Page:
Thursday, September 26, 2013

Trained By Trains - Thoreau on Technology

I'm teaching Thoreau's Walden this semester, and tomorrow my class will discuss the chapter entitled "Sounds."  While re-reading it tonight I was struck by two passages about trains and the way this new technology was changing the people who lived near it.

Here's the first passage:
"Far through unfrequented woods on the confines of towns, where once only the hunter penetrated by day, in the darkest night dart these bright saloons without the knowledge of their inhabitants….They go and come with such regularity and precision, and their whistle can be heard so far, that the farmers set their clocks by them, and thus one well-conducted institution regulates a whole country.  Have not men improved somewhat in punctuality since the railroad was invented?  Do they not talk and think faster in the depot than they did in the stage-office?  There is something electrifying in the former place."
The Fitchburg Railroad had been very recently built in his time.  Despite the short time it had been in existence, already it had begun to change the way people who lived near it regarded time.

It may sound like Thoreau admires this change, but he does not.  Just a little earlier he wrote that when he was at Walden his "days were not days of the week, bearing the stamp of any heathen deity, nor were they minced into hours and fretted by the ticking of a clock."  His Walden-time is not "minced into hours."  That is, it is not governed by any clock but Thoreau himself.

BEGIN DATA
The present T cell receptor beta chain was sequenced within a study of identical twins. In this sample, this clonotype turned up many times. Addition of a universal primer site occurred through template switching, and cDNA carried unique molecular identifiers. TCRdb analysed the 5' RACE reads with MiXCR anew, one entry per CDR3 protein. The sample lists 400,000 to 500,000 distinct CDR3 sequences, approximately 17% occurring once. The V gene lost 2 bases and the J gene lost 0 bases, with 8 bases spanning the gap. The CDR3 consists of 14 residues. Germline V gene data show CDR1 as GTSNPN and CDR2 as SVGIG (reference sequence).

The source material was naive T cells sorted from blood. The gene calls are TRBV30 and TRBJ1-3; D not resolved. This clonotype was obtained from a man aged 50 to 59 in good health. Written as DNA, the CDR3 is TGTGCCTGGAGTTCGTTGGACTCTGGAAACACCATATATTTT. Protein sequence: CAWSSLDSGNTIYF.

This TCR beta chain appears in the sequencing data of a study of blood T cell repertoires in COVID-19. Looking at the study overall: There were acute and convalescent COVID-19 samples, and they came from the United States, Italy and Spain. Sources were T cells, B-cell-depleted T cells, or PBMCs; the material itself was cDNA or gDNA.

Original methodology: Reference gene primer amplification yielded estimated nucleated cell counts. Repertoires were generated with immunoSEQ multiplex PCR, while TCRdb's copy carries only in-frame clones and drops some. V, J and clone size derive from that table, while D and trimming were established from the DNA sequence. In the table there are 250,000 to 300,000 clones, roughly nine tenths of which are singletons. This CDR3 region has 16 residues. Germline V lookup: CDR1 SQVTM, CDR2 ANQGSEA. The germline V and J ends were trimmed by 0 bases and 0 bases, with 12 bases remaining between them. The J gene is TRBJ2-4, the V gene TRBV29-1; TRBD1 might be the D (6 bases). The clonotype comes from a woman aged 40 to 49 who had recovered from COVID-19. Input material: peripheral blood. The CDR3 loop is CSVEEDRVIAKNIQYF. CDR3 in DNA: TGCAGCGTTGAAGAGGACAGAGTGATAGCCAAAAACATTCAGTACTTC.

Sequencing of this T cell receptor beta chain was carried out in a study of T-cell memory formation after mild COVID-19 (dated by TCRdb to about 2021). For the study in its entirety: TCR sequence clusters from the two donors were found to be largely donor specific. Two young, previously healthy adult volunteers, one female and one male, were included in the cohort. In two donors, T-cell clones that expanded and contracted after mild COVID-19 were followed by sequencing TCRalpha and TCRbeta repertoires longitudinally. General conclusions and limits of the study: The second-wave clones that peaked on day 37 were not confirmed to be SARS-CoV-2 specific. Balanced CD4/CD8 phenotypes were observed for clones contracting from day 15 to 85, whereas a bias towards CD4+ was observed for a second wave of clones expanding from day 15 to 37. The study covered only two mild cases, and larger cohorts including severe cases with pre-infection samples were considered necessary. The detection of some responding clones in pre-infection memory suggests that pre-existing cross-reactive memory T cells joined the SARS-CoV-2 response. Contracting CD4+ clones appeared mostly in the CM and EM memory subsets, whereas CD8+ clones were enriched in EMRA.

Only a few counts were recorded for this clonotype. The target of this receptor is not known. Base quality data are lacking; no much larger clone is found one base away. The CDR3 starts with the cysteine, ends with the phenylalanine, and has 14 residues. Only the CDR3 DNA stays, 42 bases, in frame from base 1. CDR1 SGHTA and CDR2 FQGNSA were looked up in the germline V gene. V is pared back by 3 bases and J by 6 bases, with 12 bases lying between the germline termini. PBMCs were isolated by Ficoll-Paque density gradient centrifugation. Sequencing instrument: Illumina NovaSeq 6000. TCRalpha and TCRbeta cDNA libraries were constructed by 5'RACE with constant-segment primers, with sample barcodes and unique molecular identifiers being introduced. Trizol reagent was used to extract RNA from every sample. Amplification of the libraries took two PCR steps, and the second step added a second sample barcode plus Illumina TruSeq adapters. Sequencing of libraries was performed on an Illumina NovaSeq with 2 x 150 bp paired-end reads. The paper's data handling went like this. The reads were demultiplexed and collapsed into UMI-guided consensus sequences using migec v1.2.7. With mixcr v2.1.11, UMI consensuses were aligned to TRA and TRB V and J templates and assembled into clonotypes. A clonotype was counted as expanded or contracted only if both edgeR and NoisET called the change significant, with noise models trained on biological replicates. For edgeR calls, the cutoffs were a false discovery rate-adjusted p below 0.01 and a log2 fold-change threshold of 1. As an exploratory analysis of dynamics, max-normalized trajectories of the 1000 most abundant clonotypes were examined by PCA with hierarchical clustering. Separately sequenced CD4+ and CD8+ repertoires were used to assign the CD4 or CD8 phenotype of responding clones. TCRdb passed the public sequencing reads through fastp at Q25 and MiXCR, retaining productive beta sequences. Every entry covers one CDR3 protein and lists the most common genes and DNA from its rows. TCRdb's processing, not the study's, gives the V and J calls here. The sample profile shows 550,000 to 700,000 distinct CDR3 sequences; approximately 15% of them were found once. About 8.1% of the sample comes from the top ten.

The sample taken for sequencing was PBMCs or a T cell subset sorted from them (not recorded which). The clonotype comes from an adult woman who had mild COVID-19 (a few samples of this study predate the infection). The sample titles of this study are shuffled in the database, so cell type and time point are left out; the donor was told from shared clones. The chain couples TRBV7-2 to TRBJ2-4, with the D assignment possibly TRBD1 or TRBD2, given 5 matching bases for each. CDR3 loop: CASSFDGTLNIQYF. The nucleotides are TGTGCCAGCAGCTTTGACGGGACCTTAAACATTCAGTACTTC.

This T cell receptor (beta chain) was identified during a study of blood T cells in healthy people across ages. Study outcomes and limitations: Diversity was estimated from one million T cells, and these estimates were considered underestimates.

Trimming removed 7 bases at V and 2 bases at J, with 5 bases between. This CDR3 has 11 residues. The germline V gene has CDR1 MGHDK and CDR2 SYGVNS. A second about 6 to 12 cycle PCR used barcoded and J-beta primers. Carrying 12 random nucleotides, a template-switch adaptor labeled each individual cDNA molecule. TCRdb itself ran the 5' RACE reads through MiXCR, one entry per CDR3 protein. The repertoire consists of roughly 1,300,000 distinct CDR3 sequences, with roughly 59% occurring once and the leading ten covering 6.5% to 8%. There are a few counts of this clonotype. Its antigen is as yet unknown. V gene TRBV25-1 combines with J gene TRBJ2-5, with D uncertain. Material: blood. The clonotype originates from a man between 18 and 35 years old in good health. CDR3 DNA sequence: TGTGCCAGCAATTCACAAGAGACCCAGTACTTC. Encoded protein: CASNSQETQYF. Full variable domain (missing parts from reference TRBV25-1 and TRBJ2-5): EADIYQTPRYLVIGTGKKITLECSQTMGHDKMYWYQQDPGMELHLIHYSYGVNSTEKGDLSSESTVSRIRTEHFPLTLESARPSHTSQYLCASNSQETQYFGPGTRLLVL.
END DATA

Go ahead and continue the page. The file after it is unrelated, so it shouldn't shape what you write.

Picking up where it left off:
The other passage is one where he imagines the trains as "bolts" or arrows:
"We live the steadier for it.  We are all educated thus to be sons of Tell. The air is full of invisible bolts."
To be a son of William Tell is no pleasant thing. To be a son of Tell is to be constantly in mortal peril.  One's schoolmaster is the permanent risk of sudden death.

A hundred and seventy years ago Thoreau was already seeing the ways that a single technology - one heralded as beneficent and neutral - was remaking us in its image, changing our sense of time, speeding us up, educating us to stay out of its way and so confining us to the spaces between the spaces it occupies.

And it's not just those who ride the railroad who are conditioned by it; everyone is conditioned by it.  The technology is not neutral, not a mere thing we can wield with no effect upon the wielder.  We may devise tools, but we are ignorant if we think that the tools do not also come to change us.

Tuesday, September 24, 2013

Not The Weapons But What They Defend

My latest post at Sojourners' "God's Politics" blog:

"My grandfather was a career military officer, and I admired him deeply for it. As a child, I would try to imagine the battles he was in, and I thought of him as a hero. As I grew older, I became more aware of what he had given up for us, and what that might have cost him...."
Read it all here.

Monday, September 23, 2013

"What We Need Right Now"

From my latest contribution to the "God's Politics" blog at Sojourners:
"Any right-thinking stranger on our shores must read our daily news and think our nation has gone mad. We have cultivated the ability to end lives quickly; and yet we are continually surprised when our fellow citizens use the tools we have devised for exactly the purpose for which we invented them. Come to think of it, I think we’ve gone mad, too."
 You can read it all here.